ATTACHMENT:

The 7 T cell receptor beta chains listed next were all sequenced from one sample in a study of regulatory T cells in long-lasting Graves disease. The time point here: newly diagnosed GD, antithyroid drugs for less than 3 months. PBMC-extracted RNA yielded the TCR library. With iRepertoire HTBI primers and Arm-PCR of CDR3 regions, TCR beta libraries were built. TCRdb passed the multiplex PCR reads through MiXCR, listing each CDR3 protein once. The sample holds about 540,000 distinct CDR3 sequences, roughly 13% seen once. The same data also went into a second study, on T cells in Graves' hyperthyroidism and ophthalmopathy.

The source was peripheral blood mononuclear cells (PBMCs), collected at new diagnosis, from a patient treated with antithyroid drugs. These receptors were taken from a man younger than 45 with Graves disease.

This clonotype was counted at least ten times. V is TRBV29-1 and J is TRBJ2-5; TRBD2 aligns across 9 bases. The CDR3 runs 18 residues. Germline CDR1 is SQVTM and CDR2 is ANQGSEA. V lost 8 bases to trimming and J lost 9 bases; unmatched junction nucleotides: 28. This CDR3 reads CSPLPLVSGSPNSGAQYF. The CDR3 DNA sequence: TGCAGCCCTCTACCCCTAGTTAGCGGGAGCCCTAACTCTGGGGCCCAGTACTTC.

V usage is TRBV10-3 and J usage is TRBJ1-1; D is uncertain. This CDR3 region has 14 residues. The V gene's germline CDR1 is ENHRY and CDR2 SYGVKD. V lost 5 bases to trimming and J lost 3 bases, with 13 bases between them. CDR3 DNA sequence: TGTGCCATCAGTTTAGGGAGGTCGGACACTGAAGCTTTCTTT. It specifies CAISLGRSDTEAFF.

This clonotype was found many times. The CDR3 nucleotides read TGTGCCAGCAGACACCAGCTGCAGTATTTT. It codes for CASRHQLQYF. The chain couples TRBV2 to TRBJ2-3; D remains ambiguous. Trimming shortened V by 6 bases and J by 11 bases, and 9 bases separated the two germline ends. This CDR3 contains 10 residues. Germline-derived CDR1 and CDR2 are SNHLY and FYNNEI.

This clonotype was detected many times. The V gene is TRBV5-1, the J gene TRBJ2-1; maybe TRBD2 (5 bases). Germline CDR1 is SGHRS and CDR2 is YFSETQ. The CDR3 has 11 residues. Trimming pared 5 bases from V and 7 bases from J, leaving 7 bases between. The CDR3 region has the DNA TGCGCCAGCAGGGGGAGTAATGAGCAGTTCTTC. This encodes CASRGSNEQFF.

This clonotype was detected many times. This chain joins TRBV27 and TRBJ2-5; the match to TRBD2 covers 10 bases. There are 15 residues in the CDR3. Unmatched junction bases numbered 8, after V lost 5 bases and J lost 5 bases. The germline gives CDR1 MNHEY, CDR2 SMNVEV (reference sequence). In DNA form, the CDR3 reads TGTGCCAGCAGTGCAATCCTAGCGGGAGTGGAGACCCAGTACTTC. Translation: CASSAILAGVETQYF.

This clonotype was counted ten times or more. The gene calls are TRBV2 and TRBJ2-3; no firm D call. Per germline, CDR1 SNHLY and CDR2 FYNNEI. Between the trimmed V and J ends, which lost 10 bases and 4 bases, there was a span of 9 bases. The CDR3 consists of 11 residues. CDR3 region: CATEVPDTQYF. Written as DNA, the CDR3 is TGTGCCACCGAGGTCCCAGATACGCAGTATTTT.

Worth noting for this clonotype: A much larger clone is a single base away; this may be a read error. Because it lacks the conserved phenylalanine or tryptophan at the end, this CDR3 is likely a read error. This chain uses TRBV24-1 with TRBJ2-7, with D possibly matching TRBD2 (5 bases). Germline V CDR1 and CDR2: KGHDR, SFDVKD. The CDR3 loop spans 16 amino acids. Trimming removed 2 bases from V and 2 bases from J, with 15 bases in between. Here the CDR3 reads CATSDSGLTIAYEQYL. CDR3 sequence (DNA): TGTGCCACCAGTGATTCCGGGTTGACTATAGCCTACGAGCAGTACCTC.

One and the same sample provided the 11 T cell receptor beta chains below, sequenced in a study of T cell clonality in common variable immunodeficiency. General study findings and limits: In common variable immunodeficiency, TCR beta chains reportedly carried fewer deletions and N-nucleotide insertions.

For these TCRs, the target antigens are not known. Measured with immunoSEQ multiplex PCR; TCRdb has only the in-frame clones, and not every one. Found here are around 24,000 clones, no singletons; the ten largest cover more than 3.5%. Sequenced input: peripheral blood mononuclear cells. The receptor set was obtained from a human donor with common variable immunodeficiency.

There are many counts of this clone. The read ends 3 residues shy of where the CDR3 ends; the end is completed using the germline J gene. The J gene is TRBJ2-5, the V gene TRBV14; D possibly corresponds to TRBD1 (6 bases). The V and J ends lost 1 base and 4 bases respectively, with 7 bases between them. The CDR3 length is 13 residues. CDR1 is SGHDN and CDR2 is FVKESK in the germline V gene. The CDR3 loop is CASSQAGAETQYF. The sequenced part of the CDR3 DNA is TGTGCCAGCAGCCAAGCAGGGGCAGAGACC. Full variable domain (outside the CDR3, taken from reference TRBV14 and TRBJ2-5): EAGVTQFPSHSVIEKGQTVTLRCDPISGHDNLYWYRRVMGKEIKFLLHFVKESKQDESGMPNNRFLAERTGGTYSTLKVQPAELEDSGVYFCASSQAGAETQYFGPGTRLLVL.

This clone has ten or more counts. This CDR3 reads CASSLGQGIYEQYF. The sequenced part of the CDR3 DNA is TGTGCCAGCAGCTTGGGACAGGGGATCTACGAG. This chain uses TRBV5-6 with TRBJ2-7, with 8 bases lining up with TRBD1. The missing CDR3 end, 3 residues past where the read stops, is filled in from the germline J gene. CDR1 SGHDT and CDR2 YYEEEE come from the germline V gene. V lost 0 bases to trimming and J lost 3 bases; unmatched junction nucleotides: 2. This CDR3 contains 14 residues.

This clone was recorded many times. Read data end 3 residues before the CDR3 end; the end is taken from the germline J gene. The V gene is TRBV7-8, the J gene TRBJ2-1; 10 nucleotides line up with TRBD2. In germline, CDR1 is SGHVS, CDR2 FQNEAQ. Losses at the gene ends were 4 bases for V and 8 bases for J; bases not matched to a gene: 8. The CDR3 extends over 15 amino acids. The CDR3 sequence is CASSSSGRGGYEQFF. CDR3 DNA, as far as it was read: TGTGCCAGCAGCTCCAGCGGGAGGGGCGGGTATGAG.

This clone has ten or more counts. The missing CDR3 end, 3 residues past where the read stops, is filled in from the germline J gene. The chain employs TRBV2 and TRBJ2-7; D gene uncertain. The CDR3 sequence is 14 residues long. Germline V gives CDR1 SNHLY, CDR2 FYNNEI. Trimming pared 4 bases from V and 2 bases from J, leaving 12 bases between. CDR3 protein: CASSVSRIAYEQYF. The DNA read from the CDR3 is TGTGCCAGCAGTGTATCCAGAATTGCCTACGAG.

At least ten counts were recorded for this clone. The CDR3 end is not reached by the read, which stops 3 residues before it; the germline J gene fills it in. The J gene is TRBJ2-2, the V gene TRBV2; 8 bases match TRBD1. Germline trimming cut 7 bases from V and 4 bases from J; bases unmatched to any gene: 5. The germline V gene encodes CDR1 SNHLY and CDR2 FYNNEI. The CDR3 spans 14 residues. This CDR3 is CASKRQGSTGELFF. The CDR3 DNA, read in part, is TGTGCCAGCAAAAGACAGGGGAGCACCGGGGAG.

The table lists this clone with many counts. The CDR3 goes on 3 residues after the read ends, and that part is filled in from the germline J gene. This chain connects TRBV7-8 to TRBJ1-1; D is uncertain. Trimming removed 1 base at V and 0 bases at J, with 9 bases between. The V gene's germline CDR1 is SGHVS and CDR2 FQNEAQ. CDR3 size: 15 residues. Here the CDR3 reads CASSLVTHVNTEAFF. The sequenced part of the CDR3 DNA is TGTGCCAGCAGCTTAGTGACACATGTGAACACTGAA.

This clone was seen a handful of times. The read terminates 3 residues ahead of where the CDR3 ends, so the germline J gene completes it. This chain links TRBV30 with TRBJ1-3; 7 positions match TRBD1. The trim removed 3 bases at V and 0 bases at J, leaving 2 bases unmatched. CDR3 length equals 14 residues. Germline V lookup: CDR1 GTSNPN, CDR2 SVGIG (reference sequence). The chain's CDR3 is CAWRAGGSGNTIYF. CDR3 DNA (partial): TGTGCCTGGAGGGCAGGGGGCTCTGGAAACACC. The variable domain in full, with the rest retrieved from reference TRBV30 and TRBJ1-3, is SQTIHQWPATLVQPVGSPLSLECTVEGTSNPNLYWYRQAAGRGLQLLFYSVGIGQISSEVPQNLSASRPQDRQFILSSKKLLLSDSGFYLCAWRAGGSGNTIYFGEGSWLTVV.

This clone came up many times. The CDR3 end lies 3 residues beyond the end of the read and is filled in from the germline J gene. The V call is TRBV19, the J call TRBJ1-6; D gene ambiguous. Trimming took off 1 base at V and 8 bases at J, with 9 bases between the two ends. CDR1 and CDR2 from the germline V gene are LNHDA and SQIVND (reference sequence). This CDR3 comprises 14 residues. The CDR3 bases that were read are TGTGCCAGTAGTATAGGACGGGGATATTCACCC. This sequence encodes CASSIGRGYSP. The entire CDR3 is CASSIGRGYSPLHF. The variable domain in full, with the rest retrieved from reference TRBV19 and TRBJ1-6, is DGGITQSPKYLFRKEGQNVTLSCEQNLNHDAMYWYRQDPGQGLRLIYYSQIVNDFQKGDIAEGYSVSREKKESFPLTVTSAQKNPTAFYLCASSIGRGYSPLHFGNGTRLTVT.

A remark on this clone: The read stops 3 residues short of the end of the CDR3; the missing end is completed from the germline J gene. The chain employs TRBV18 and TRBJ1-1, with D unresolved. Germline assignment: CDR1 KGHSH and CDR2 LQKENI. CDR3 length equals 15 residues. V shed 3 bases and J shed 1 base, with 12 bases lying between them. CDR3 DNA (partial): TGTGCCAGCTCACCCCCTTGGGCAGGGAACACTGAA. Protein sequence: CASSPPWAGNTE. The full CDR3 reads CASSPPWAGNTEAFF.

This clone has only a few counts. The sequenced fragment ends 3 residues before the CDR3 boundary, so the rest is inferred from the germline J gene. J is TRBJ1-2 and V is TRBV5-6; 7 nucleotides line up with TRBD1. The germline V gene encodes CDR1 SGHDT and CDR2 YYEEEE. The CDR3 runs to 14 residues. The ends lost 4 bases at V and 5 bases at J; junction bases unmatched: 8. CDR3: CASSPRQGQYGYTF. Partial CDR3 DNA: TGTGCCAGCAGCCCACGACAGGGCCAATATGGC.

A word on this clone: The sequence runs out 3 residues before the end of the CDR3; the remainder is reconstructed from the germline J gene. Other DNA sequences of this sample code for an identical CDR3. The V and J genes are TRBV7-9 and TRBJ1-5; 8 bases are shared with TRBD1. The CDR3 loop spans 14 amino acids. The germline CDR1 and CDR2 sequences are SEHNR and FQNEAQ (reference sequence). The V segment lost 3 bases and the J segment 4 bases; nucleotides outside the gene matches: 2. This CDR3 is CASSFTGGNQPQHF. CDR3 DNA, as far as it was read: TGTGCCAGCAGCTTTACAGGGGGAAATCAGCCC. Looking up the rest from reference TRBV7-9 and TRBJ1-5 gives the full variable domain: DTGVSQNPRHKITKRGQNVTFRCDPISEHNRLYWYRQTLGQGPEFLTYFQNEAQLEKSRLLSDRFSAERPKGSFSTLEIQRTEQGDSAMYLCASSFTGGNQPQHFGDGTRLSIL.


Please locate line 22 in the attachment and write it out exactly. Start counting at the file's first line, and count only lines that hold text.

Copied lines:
A word on this clone: The sequence runs out 3 residues before the end of the CDR3; the remainder is reconstructed from the germline J gene. Other DNA sequences of this sample code for an identical CDR3. The V and J genes are TRBV7-9 and TRBJ1-5; 8 bases are shared with TRBD1. The CDR3 loop spans 14 amino acids. The germline CDR1 and CDR2 sequences are SEHNR and FQNEAQ (reference sequence). The V segment lost 3 bases and the J segment 4 bases; nucleotides outside the gene matches: 2. This CDR3 is CASSFTGGNQPQHF. CDR3 DNA, as far as it was read: TGTGCCAGCAGCTTTACAGGGGGAAATCAGCCC. Looking up the rest from reference TRBV7-9 and TRBJ1-5 gives the full variable domain: DTGVSQNPRHKITKRGQNVTFRCDPISEHNRLYWYRQTLGQGPEFLTYFQNEAQLEKSRLLSDRFSAERPKGSFSTLEIQRTEQGDSAMYLCASSFTGGNQPQHFGDGTRLSIL.